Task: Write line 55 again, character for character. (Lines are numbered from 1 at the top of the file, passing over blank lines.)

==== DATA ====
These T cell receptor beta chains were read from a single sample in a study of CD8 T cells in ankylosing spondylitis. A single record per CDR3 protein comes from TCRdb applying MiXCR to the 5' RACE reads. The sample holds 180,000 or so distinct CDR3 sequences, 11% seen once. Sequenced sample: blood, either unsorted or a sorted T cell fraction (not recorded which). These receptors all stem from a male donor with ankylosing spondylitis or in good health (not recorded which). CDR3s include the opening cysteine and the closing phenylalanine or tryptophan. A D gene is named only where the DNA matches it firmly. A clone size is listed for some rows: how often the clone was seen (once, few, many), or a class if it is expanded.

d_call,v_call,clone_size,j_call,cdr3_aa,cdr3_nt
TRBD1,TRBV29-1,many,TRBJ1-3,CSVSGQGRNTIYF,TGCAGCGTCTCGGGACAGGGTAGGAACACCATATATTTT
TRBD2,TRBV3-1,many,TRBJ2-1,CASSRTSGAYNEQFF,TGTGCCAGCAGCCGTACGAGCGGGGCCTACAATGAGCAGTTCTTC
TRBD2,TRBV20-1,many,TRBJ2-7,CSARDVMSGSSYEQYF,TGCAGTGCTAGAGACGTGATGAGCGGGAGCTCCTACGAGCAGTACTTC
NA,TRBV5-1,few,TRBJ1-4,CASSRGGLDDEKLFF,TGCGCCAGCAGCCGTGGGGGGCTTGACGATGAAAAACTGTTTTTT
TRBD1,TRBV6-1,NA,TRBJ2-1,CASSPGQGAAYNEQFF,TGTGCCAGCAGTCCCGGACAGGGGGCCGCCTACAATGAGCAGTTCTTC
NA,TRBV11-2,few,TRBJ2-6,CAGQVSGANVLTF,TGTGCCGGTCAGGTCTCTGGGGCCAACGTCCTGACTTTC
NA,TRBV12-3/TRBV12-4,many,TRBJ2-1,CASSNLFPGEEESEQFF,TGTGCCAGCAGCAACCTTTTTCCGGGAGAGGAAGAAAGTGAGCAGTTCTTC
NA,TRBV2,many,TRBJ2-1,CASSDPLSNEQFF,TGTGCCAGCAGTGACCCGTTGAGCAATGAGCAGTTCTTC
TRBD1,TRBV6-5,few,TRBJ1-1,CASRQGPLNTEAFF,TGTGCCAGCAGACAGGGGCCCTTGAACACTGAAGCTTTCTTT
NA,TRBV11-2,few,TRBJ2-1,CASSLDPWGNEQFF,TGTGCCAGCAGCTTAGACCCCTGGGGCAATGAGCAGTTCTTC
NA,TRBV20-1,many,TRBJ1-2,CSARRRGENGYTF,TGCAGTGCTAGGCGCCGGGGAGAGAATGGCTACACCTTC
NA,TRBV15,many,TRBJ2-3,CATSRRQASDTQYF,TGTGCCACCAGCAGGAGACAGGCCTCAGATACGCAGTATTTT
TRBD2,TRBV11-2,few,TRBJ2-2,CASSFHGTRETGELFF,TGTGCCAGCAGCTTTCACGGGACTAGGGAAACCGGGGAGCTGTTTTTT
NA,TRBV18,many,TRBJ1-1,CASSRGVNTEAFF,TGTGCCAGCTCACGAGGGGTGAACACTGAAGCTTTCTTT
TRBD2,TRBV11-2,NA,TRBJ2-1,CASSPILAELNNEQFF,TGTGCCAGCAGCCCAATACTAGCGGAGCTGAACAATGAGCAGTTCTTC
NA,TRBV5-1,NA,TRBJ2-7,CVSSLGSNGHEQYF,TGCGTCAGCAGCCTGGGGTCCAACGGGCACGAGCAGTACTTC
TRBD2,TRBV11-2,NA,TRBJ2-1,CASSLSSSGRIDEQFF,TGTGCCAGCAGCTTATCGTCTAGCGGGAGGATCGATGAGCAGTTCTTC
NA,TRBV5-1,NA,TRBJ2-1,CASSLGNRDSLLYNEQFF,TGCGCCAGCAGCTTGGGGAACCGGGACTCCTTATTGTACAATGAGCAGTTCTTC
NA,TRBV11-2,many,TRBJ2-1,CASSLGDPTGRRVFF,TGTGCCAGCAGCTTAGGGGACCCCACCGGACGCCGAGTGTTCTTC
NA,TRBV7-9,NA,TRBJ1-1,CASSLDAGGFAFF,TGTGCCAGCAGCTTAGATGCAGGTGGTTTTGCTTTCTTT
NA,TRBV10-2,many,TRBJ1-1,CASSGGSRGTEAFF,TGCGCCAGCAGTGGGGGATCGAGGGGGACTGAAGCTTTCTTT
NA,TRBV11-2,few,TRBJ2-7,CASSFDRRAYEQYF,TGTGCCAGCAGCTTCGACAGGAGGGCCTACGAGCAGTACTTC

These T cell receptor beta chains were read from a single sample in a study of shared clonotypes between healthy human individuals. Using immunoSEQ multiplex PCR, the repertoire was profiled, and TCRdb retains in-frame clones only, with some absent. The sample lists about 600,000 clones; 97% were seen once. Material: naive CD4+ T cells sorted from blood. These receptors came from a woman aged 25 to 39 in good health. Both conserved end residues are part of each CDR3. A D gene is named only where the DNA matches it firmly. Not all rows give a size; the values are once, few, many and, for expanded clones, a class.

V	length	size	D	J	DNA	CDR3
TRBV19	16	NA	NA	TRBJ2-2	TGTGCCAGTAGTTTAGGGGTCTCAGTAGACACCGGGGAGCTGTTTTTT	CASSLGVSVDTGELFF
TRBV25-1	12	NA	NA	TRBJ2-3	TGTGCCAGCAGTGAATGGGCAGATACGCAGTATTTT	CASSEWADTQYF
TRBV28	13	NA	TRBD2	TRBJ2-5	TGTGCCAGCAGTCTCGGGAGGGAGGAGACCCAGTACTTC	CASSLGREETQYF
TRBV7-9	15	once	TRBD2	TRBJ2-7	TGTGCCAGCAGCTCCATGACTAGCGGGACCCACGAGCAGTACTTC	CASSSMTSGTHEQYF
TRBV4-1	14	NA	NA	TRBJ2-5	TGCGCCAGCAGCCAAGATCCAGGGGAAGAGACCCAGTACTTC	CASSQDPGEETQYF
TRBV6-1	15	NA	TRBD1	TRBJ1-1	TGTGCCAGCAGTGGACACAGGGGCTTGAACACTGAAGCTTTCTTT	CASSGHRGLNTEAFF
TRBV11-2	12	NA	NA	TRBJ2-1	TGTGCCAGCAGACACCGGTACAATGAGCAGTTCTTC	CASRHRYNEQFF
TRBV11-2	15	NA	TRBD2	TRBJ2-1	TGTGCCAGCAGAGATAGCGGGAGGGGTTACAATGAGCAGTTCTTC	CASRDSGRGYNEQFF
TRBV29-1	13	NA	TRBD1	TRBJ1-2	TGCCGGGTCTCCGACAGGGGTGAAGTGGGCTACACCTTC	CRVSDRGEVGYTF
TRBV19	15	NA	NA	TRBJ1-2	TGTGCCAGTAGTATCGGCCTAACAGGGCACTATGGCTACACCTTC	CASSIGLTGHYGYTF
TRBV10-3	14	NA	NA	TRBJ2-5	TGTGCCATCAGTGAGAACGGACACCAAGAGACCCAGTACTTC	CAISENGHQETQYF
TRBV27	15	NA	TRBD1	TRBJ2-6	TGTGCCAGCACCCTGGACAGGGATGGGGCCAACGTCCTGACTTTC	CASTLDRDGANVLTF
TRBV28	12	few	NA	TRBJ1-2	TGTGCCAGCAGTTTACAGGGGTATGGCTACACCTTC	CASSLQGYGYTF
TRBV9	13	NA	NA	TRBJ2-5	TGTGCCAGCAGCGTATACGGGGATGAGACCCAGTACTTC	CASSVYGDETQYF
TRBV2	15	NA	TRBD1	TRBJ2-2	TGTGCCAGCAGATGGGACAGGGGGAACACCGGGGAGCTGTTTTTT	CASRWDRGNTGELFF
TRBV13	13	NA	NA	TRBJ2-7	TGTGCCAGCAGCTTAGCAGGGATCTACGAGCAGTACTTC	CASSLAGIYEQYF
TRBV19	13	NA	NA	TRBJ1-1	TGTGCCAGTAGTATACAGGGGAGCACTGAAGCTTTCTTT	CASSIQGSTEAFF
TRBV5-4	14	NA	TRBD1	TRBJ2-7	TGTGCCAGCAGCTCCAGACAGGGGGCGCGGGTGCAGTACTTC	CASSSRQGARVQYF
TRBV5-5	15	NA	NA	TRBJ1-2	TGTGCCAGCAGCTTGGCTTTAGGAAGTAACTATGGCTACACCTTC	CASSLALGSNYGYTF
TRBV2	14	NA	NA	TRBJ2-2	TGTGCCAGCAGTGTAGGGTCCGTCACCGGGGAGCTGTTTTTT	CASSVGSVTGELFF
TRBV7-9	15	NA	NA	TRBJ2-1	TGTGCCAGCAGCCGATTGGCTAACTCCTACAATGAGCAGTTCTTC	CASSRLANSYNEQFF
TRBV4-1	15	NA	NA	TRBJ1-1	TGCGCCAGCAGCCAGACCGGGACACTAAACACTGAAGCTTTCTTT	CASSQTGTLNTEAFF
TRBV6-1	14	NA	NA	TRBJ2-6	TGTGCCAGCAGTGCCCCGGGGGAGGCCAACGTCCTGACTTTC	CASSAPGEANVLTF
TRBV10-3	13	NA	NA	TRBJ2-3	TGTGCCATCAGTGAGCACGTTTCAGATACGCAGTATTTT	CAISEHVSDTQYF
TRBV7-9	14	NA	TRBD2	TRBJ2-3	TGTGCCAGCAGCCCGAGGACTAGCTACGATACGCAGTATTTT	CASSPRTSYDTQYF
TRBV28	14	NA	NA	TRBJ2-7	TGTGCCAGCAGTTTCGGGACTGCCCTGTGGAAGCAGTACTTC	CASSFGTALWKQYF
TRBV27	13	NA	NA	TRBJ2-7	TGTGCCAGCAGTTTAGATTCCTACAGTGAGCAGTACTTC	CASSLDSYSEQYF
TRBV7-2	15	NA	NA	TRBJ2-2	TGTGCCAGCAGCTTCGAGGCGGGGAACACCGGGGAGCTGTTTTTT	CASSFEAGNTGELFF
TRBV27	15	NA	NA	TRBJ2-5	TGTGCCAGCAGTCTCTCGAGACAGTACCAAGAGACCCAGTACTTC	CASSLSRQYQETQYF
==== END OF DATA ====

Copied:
TRBV27	15	NA	NA	TRBJ2-5	TGTGCCAGCAGTCTCTCGAGACAGTACCAAGAGACCCAGTACTTC	CASSLSRQYQETQYF